Short-Term Investments

Definition

The financial accounting term short-term investments refers to securities the company has purchased that can, and will be, sold in less than twelve months.  Also known as temporary investments, short-term investments typically include marketable equity and debt securities as well as short-term paper.

Short-term investments are classified as a current asset, and appear on the company's balance sheet.

Explanation

In the course of normal business operations, companies require cash to pay for goods and services, including salaries of employees.  Sound financial management techniques go beyond holding cash in bank accounts.  Companies with significant financial flexibility, and a strong cash position, may purchase short-term investments as an alternative to placing money in a savings account at a financial institution such as a bank.  While these investments are associated with a higher level of risk, the rewards can be greater too.

To be considered a short-term investment, the security must possess the following characteristics:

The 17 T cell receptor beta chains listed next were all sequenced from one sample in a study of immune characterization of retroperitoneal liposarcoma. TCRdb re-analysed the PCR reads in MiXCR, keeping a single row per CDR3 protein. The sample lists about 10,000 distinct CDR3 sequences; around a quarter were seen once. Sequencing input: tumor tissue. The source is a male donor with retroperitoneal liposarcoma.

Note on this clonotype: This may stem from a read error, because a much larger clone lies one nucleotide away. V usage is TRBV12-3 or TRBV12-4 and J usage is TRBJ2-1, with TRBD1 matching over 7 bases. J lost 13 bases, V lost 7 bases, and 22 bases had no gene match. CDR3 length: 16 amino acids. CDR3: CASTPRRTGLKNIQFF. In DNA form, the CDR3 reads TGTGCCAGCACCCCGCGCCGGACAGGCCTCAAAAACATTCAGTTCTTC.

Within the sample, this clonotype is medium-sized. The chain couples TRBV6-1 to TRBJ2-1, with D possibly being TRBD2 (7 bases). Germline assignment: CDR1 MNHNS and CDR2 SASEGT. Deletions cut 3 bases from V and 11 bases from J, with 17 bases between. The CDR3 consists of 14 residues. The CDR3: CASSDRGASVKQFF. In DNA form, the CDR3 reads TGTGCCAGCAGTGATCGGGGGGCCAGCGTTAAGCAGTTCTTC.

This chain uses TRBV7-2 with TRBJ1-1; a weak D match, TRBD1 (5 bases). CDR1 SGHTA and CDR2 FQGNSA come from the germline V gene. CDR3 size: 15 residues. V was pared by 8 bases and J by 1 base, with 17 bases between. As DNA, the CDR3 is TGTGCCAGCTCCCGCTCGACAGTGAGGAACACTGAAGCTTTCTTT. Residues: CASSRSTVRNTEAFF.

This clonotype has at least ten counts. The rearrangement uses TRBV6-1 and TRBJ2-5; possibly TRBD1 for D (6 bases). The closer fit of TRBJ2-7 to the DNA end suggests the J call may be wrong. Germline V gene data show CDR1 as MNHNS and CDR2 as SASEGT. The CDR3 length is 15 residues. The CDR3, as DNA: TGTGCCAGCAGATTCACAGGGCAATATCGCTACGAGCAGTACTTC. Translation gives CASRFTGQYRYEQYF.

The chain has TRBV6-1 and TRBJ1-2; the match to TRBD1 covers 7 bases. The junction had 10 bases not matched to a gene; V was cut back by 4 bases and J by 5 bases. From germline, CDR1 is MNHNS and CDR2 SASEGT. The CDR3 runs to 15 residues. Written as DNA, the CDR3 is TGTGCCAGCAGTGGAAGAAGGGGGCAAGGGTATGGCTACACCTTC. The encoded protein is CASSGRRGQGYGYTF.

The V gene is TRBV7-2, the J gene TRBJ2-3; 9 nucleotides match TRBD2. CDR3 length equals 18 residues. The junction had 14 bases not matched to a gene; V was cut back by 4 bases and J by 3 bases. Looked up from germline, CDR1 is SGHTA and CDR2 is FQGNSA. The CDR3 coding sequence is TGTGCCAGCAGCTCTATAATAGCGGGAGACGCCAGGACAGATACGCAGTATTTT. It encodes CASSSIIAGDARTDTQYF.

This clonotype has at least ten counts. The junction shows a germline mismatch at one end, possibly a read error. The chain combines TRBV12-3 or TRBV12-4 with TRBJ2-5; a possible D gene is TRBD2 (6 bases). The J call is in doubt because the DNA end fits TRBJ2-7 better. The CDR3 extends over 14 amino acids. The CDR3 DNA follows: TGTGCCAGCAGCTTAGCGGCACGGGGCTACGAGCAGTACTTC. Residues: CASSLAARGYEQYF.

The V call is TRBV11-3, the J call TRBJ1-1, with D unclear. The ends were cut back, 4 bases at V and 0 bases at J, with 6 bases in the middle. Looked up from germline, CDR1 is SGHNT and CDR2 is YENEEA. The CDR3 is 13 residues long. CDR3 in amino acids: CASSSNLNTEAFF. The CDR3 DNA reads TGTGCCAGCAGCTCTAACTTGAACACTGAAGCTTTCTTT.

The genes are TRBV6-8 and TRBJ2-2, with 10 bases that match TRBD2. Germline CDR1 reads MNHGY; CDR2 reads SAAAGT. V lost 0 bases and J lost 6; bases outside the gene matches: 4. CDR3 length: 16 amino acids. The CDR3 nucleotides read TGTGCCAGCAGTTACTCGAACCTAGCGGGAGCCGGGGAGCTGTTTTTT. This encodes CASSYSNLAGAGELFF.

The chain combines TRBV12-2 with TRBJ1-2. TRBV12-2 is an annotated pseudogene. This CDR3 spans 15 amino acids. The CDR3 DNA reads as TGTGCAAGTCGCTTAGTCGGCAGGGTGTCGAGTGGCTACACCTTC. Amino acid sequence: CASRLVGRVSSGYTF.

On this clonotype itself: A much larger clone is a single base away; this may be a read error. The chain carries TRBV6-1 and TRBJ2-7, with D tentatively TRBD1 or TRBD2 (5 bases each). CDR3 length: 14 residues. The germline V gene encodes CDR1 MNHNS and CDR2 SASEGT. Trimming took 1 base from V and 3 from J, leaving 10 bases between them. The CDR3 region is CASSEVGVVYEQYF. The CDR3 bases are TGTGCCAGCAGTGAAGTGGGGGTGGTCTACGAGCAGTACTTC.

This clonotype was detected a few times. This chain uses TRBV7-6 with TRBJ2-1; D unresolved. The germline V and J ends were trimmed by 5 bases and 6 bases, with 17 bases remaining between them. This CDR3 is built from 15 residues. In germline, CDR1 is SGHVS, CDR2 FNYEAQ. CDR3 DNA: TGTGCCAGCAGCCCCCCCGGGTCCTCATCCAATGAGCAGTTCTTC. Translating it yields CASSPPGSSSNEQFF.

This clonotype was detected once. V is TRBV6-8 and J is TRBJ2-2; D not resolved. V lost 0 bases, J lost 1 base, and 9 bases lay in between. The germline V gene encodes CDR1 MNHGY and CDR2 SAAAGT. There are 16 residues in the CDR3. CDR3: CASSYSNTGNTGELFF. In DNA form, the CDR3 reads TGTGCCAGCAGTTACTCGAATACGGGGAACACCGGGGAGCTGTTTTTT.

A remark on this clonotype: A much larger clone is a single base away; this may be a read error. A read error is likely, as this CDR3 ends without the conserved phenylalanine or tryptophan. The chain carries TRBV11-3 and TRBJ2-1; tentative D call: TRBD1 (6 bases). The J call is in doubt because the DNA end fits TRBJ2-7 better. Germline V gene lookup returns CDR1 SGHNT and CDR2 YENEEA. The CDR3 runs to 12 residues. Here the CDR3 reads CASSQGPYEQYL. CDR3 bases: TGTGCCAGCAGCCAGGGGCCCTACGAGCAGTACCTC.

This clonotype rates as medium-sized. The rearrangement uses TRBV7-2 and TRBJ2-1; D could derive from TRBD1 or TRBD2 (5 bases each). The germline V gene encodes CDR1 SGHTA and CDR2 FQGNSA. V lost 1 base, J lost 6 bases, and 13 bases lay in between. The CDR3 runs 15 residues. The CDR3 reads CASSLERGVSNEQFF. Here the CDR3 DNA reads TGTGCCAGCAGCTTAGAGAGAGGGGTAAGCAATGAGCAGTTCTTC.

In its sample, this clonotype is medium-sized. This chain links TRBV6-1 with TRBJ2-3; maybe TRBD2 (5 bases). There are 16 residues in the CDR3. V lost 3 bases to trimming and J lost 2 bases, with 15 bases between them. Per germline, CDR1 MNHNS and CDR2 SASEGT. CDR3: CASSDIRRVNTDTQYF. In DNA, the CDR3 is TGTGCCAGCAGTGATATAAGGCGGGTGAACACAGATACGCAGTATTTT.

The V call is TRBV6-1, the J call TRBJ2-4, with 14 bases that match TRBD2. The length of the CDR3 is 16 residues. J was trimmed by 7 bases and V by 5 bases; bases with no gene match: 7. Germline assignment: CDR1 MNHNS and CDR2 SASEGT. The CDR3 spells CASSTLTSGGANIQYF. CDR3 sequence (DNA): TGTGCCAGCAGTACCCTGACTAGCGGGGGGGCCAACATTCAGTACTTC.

• Marketability:  there must be a robust and active market, allowing the investment to be quickly turned into cash.
  • Intent:  the company is holding the security with the intent to convert it into cash within one year or one operating cycle, whichever is longer.

These short-term investments are classified as current assets, and normally fall into one of the following three categories:

  • Marketable Equity Securities:  includes common or preferred stock investments held by a company in another large corporation.  Since there is an active market for these securities, they are considered liquid investments; nearly as liquid as cash.
  • Marketable Debt Securities:  includes short-term bonds held by one company in another large corporation. These debt securities are held by companies as an alternative to cash, and there should be an active market to ensure liquidity of the investment.
  • Short-Term Paper:  includes investments with original maturities that are less than 270 days.  Examples include U.S. Treasury bills, commercial paper, as well as promissory notes.

SFAS 159 allows companies to value its securities at fair market value.  This option is available on a security-by-security basis.  When sold, the company will report the gain or loss in earnings in the current accounting period.

Related Terms

balance sheet, current assets, marketable securities, financial flexibility, long-term investments, short-term paper